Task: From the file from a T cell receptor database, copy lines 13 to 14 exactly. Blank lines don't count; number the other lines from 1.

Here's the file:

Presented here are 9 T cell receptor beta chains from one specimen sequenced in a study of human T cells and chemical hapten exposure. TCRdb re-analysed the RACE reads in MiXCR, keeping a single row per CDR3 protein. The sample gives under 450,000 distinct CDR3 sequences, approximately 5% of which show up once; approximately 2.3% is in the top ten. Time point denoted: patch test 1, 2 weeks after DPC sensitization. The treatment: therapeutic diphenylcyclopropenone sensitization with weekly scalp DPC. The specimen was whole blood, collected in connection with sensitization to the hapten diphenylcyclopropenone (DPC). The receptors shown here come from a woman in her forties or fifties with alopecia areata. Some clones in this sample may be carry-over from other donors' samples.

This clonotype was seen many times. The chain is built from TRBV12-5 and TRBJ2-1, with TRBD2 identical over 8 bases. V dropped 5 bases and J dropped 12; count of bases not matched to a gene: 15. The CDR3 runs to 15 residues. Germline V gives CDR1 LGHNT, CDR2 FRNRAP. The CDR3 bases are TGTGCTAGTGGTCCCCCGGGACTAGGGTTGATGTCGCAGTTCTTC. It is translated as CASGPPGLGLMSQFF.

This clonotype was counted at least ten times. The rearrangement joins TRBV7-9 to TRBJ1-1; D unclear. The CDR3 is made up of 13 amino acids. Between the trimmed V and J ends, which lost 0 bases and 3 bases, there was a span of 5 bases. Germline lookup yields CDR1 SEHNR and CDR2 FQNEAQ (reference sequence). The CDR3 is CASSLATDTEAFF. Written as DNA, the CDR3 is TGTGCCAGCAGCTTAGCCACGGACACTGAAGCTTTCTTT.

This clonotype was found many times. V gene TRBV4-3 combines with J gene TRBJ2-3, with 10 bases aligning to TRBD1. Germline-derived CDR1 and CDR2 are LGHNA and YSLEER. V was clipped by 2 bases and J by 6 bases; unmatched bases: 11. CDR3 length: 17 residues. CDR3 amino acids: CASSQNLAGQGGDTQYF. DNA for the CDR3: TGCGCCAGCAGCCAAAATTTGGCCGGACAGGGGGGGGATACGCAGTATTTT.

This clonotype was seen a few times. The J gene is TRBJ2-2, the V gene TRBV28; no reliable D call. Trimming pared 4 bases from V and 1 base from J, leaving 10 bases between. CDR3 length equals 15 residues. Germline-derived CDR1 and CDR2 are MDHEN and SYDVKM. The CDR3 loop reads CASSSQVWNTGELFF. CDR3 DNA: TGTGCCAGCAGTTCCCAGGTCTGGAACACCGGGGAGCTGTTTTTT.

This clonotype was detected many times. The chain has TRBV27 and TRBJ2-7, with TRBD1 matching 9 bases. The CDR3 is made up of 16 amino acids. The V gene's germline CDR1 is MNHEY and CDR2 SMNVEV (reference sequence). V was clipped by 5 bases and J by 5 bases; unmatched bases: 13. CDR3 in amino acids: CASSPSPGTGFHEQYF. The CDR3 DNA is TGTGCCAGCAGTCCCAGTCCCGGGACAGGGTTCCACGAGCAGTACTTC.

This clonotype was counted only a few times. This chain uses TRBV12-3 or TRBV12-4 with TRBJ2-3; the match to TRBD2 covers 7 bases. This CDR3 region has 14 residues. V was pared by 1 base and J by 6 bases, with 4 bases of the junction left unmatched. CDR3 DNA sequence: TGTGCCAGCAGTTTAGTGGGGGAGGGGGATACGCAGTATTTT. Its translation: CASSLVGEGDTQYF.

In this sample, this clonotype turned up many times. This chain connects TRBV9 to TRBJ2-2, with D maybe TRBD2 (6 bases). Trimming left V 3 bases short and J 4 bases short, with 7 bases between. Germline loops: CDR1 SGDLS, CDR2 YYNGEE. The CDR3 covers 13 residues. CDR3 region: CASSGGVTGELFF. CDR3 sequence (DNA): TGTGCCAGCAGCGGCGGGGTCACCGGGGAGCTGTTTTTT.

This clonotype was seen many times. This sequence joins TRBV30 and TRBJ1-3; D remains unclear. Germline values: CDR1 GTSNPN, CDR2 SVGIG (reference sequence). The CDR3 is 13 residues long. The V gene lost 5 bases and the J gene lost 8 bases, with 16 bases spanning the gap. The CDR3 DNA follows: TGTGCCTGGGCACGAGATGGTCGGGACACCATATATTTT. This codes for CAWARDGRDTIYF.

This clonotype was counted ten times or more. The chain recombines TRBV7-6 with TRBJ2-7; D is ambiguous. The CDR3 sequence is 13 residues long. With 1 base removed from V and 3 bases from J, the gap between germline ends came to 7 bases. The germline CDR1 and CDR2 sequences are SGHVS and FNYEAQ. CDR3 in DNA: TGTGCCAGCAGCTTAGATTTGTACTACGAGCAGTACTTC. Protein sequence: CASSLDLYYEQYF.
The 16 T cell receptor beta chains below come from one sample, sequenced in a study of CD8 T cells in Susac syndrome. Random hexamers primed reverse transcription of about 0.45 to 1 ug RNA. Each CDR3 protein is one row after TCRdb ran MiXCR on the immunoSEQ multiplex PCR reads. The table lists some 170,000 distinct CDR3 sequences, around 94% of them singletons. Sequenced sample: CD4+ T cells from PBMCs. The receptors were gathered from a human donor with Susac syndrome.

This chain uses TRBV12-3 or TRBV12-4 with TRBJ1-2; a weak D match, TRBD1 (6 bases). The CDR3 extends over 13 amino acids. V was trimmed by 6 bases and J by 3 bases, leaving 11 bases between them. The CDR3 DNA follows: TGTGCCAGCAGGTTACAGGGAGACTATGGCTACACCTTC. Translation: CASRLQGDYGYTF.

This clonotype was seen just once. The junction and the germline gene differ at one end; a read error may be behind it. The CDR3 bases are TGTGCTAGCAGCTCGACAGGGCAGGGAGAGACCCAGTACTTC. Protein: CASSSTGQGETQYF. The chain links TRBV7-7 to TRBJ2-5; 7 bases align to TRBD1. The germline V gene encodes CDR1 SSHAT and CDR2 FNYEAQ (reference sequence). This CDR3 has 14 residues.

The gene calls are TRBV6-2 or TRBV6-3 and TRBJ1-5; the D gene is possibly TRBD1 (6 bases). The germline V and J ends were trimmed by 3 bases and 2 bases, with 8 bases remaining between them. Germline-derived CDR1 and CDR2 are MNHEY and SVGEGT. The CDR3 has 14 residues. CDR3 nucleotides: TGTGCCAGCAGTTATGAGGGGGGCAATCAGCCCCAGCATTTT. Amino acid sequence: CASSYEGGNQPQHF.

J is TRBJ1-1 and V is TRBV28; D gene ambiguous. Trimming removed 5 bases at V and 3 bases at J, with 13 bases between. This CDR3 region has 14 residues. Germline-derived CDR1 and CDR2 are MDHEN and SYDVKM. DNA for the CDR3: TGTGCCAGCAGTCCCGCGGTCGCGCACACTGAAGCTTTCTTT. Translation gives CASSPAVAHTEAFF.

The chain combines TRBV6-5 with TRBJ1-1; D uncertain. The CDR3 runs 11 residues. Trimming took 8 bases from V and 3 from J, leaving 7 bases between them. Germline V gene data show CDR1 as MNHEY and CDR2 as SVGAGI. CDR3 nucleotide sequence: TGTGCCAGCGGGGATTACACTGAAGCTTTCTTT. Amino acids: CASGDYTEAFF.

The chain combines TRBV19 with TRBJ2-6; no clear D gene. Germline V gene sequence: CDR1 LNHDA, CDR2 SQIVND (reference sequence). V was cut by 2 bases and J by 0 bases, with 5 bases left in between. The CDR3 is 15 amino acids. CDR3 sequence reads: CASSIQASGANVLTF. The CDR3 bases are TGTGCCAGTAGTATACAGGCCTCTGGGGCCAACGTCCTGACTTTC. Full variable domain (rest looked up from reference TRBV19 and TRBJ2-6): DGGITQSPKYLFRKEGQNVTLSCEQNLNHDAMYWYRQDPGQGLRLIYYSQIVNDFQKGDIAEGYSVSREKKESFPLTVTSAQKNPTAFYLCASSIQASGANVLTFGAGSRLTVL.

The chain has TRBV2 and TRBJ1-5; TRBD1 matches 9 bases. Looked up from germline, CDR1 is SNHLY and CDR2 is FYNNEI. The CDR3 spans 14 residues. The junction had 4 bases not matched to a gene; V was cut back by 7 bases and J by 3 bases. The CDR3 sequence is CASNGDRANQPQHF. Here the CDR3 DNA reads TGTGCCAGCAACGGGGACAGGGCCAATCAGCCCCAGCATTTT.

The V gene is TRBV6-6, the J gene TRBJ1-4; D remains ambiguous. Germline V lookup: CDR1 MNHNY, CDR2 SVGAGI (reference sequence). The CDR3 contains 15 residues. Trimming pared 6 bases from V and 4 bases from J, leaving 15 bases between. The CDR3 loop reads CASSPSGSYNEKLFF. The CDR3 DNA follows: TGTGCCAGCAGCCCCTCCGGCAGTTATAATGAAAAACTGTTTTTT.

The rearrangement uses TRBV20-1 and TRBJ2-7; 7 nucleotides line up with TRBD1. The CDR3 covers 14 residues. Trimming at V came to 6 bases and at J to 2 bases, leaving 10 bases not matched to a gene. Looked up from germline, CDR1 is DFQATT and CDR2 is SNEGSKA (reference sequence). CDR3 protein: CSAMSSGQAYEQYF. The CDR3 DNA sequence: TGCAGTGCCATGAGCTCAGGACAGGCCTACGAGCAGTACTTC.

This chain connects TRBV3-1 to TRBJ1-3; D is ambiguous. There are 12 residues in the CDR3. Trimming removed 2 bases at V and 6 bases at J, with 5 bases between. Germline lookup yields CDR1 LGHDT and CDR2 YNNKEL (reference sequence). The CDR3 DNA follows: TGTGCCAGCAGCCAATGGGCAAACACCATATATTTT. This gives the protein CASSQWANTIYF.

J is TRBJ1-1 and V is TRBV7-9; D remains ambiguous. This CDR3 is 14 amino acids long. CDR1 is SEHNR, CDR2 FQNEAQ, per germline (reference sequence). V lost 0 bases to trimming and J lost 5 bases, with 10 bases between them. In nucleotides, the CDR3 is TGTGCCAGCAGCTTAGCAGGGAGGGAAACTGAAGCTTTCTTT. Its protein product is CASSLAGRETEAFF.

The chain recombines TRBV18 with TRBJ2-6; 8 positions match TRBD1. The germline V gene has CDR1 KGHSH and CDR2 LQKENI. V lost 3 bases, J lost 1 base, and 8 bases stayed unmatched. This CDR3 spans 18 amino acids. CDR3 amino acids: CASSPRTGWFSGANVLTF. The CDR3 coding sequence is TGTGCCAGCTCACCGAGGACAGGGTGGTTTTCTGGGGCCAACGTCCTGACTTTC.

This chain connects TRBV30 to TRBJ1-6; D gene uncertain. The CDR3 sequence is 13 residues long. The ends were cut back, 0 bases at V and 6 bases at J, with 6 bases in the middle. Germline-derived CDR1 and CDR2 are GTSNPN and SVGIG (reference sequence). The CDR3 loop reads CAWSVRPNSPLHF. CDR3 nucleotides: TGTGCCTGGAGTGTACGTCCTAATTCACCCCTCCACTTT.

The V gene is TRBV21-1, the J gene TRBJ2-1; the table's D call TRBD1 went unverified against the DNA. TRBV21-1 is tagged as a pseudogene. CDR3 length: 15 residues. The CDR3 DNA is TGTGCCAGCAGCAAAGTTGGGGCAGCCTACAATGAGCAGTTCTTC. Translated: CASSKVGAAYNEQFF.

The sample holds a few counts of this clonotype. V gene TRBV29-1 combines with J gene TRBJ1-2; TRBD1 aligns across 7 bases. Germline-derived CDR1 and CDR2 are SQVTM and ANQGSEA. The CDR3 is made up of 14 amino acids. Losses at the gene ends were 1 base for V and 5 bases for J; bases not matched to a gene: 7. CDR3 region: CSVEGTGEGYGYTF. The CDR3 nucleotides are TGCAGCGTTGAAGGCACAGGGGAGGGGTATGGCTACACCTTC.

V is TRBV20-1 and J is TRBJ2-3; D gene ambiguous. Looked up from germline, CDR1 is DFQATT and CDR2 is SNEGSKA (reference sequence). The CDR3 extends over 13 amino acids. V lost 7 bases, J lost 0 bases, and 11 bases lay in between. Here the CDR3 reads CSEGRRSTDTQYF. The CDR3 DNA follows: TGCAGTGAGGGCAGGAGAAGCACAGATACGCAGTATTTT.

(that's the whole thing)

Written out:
This clonotype was seen just once. The junction and the germline gene differ at one end; a read error may be behind it. The CDR3 bases are TGTGCTAGCAGCTCGACAGGGCAGGGAGAGACCCAGTACTTC. Protein: CASSSTGQGETQYF. The chain links TRBV7-7 to TRBJ2-5; 7 bases align to TRBD1. The germline V gene encodes CDR1 SSHAT and CDR2 FNYEAQ (reference sequence). This CDR3 has 14 residues.

The gene calls are TRBV6-2 or TRBV6-3 and TRBJ1-5; the D gene is possibly TRBD1 (6 bases). The germline V and J ends were trimmed by 3 bases and 2 bases, with 8 bases remaining between them. Germline-derived CDR1 and CDR2 are MNHEY and SVGEGT. The CDR3 has 14 residues. CDR3 nucleotides: TGTGCCAGCAGTTATGAGGGGGGCAATCAGCCCCAGCATTTT. Amino acid sequence: CASSYEGGNQPQHF.